2. In the IAM console navigation pane, choose Roles and then choose Create role.
  3. Choose the Another AWS account role type.
  4. For Account ID, enter the ID number for your AWS account B.
  5. Choose Next: Permissions.
  6. Choose Create policy to open a new browser tab and create a new policy from scratch.
  7. Choose the JSON tab.
  8. Copy and paste the JSON policy document mentioned above to grant ACM Private CA access.
  9. Replace the ARN using your ACM Private CA.
  10. When you are finished, choose Review policy.
  11. On the Review policy page, enter a Name and a Description (optional) for the policy that you are creating. Review the policy Summary to see the permissions that are granted by your policy. Then choose Create policy to save your work.
  12. After you create the policy, close that tab and return to your original tab.
  13. Select Refresh and search for your newly created customer policy to select.
  14. Search and select the managed policy AWSCertificateManagerReadOnly.
  15. Choose Next: Tags.
  16. Choose Next: Review.
  17. For Role name, enter a name for your role. Role names must be unique within your AWS account.
  18. (Optional) For Role description, type a description for the new role.
  19. Review the role and then choose Create role.

For additional information, see Creating a Role to Delegate Permissions to an IAM User in the IAM User Guide.

After you create the IAM role you need to update the trust policy to allow account C as principal.

To modify a role trust policy (console)

  1. Open the IAM console at https://console.aws.amazon.com/iam/.
  2. In the IAM console navigation pane, choose Roles.
  3. In the list of roles in your account, choose the name of the role that you want to modify.
  4. Choose the Trust relationships tab, and then choose Edit trust relationship.
  5. Edit the trust policy following the example provided above that includes account B and account C in the Principal element.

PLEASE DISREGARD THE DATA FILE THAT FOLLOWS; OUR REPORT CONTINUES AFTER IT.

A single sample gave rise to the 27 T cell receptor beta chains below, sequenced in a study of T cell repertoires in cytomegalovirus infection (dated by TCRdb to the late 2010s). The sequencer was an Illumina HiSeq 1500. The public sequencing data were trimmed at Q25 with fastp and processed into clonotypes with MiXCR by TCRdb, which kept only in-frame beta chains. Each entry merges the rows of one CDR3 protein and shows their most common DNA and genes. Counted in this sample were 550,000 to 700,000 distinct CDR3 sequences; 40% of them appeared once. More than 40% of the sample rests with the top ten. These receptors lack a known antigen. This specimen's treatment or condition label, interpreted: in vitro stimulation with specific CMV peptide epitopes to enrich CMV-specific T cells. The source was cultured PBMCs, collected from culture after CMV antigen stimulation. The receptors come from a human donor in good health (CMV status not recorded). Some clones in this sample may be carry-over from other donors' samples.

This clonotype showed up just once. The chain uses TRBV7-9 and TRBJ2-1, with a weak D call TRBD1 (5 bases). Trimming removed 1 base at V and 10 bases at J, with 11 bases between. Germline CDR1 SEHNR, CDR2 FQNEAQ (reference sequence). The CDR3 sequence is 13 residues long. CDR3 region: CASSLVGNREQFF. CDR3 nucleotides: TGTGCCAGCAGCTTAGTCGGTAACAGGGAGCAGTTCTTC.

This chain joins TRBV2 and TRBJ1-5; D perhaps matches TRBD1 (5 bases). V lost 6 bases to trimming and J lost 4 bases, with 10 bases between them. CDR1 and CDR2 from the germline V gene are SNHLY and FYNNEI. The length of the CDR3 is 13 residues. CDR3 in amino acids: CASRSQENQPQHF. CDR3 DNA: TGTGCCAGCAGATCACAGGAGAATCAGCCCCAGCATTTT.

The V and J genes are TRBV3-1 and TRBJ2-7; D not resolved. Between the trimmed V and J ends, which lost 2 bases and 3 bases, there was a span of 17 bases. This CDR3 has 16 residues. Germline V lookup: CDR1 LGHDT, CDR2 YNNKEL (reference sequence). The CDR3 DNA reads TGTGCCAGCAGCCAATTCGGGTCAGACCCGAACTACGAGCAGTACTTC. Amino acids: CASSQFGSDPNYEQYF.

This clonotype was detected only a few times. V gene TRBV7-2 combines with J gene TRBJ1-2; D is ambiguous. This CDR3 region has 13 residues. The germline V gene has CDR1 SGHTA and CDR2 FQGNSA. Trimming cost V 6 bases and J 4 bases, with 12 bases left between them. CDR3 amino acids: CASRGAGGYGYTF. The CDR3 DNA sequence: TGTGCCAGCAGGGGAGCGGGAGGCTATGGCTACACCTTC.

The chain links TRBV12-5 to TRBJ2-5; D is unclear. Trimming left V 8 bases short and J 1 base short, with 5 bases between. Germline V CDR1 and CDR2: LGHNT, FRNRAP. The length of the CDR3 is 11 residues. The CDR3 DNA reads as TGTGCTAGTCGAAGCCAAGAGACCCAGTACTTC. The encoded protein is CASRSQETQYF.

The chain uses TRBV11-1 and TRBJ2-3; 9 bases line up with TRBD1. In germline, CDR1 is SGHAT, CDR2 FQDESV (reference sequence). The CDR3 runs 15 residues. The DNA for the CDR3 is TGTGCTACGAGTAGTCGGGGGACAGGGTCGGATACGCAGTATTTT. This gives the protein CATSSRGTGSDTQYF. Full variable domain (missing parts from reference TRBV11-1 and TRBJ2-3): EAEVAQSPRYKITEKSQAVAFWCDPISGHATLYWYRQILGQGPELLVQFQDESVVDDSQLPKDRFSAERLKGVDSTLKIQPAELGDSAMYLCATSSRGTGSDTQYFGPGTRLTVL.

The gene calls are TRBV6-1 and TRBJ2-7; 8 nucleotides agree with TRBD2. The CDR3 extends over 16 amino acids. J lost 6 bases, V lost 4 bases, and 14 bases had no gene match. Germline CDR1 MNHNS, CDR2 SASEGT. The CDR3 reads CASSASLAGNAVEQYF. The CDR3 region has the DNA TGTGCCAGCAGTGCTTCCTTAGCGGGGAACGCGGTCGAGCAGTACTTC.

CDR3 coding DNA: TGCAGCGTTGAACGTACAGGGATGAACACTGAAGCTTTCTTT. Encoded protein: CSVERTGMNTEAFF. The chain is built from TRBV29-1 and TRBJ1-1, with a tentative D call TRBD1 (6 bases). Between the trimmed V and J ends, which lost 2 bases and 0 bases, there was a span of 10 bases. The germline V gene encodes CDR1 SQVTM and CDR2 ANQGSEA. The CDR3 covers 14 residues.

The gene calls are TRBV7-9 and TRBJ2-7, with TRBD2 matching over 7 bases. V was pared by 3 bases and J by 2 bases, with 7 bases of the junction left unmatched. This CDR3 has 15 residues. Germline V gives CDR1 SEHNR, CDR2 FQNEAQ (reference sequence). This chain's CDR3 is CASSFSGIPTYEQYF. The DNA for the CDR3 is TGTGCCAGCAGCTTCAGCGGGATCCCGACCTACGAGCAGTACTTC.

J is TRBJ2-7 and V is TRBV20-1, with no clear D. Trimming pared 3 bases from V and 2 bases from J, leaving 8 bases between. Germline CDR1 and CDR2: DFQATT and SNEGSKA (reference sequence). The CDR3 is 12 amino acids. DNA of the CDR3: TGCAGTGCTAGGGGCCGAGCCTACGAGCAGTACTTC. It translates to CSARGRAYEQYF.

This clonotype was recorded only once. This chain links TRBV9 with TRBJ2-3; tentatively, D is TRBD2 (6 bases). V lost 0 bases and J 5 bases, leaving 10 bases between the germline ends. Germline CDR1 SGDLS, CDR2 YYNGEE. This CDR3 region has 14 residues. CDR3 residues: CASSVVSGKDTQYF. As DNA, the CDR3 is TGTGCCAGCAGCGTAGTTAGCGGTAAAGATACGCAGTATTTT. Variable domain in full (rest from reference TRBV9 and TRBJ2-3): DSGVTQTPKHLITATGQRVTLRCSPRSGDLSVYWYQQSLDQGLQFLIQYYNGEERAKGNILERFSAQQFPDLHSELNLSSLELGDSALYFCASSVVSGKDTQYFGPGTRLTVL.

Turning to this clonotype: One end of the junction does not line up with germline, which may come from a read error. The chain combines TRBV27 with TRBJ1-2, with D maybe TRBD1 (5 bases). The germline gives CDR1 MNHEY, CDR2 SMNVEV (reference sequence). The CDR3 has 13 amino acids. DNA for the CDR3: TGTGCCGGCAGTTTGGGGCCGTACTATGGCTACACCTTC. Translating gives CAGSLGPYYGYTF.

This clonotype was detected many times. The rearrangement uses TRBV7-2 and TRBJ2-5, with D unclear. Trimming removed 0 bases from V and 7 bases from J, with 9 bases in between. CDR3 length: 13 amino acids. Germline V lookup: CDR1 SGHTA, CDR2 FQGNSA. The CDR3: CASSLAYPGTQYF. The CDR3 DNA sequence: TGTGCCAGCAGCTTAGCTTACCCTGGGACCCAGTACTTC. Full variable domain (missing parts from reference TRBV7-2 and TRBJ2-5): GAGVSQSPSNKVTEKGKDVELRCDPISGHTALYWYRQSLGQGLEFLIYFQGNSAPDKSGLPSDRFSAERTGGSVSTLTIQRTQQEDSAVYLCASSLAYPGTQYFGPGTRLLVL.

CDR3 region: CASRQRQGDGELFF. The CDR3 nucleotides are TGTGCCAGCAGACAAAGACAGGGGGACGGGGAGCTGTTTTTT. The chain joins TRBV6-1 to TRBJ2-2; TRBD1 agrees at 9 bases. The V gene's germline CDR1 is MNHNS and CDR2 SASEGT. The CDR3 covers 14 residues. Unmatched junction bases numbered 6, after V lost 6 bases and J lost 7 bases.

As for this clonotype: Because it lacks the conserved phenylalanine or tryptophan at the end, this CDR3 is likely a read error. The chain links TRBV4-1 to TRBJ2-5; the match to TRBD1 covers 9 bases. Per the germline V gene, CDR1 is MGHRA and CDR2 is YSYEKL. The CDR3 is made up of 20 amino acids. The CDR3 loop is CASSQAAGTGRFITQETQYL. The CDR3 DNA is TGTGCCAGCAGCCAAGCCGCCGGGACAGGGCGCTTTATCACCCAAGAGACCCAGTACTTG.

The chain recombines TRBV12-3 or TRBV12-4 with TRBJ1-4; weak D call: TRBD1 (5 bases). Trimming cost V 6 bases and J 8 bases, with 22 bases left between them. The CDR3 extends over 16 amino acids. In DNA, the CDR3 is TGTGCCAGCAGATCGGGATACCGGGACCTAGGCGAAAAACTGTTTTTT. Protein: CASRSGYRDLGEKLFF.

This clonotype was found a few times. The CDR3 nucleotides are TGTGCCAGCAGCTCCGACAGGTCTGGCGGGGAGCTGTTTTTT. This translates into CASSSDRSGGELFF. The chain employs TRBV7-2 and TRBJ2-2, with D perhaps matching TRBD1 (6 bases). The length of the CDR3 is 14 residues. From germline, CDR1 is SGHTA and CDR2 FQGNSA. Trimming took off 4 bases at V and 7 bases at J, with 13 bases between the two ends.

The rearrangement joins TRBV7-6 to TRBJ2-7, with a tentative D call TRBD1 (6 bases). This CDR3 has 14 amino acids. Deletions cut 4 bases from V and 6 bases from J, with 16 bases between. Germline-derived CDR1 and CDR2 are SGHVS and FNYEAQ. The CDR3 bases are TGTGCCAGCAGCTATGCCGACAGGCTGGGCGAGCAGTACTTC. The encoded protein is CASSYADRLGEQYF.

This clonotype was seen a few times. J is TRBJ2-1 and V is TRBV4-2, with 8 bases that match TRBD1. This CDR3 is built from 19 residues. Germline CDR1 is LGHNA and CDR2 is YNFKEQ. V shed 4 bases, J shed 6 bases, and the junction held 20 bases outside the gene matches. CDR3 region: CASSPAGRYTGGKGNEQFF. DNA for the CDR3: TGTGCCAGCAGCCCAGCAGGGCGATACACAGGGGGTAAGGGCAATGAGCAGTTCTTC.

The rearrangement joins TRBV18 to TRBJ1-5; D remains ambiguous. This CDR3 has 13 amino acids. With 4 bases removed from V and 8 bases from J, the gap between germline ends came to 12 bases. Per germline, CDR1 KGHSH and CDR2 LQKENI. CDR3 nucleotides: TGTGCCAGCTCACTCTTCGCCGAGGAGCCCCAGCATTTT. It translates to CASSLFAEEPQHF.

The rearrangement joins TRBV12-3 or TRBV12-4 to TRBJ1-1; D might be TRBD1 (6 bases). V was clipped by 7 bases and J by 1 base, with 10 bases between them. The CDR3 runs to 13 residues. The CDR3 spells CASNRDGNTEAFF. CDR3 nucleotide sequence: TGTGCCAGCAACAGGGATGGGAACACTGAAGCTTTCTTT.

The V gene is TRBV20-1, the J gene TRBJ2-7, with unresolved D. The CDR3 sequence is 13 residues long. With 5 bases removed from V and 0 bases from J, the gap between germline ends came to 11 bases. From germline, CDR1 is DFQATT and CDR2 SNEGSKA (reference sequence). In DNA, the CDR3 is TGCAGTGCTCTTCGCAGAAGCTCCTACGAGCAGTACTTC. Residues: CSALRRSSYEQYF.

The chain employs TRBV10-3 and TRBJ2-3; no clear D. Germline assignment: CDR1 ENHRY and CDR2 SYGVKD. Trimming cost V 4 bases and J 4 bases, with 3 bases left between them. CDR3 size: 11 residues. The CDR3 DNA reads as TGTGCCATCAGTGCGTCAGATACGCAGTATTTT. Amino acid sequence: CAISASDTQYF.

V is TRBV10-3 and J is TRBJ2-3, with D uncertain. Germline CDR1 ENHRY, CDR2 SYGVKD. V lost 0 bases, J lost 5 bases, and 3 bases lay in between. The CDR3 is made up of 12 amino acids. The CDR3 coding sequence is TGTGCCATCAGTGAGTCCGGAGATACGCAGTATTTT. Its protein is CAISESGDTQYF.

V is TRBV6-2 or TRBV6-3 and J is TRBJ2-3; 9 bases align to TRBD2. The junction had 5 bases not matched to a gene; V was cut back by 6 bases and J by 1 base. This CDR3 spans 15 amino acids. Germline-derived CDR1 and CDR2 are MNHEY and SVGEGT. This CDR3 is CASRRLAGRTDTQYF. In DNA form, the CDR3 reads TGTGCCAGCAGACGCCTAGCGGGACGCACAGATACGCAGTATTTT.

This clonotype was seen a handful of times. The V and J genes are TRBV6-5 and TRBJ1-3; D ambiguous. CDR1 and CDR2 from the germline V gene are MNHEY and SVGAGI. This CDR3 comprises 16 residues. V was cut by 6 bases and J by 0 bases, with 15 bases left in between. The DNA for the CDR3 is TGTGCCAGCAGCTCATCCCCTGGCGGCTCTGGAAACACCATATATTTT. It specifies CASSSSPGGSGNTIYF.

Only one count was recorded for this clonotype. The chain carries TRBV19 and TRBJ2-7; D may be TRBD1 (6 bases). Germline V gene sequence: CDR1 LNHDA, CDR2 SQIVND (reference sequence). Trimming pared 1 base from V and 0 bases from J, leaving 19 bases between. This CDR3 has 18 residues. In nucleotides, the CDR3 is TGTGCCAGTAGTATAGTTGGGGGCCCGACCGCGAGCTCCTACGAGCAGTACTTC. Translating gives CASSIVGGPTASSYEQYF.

6. When you are finished editing your trust policy, choose Update Trust Policy to save your changes.

For additional information, see Modifying a Role Trust Policy in the IAM User Guide.

Step 2: Create the IAM policies in your accounts B and C

First, you create a customer IAM policy in your accounts B and C with proper permissions to assume the account A role using the AssumeRole operation.

To use the JSON policy editor to create a policy (console)

  1. Sign in to the AWS Management Console in your accounts B and C and open the IAM console https://console.aws.amazon.com/iam/.
  2. In the IAM console navigation pane, choose Policies.
  3. Choose Create policy.
  4. Choose the JSON tab.
  5. Copy and paste the following JSON policy document. Be sure to replace the values in italics with your values.
    
    {
        "Version": "2012-10-17",
        "Statement": [
            {
                "Effect": "Allow",
                "Action": "sts:AssumeRole",
                "Resource": "arn:aws:iam::accountA:role/ROLE-NAME"
            }
        ]
    }
    
  6. Replace IAM role ARN with the one you created in account A.
  7. When you are finished, choose Review policy.
  8. On the Review policy page, type a Name and a Description (optional) for the policy that you are creating. Review the policy Summary to see the permissions that are granted by your policy. Then choose Create policy to save your work.

For more information, see Creating Policies on the JSON Tab in the IAM User Guide.

Next, you attach the customer IAM policy and the AWS managed policy AWSCertificateManagerFullAccess to your IAM user Bob in account B.

To add permissions to a user by directly attaching managed policies (console)

  1. Sign in to the AWS Management Console in your account B and open the IAM console at https://console.aws.amazon.com/iam/.
  2. Choose Users in the navigation pane, choose the IAM user Bob, and then choose the Permissions tab.
  3. Choose Add permissions, and then choose Attach existing policies directly to user.
  4. Select your customer IAM policy created in previous step and the AWS managed AWSCertificateManagerFullAccess policy.
  5. Choose Next: Review to see the list of policies that are to be attached to the user. Then choose Add permissions.

For more information, see Adding Permissions by Attaching Policies Directly to the User in the IAM User Guide.

Then, you attach the customer IAM policy and the AWS managed AWSCertificateManagerFullAccess to your IAM role Charlie in account C.

To change the permissions allowed by a role (console)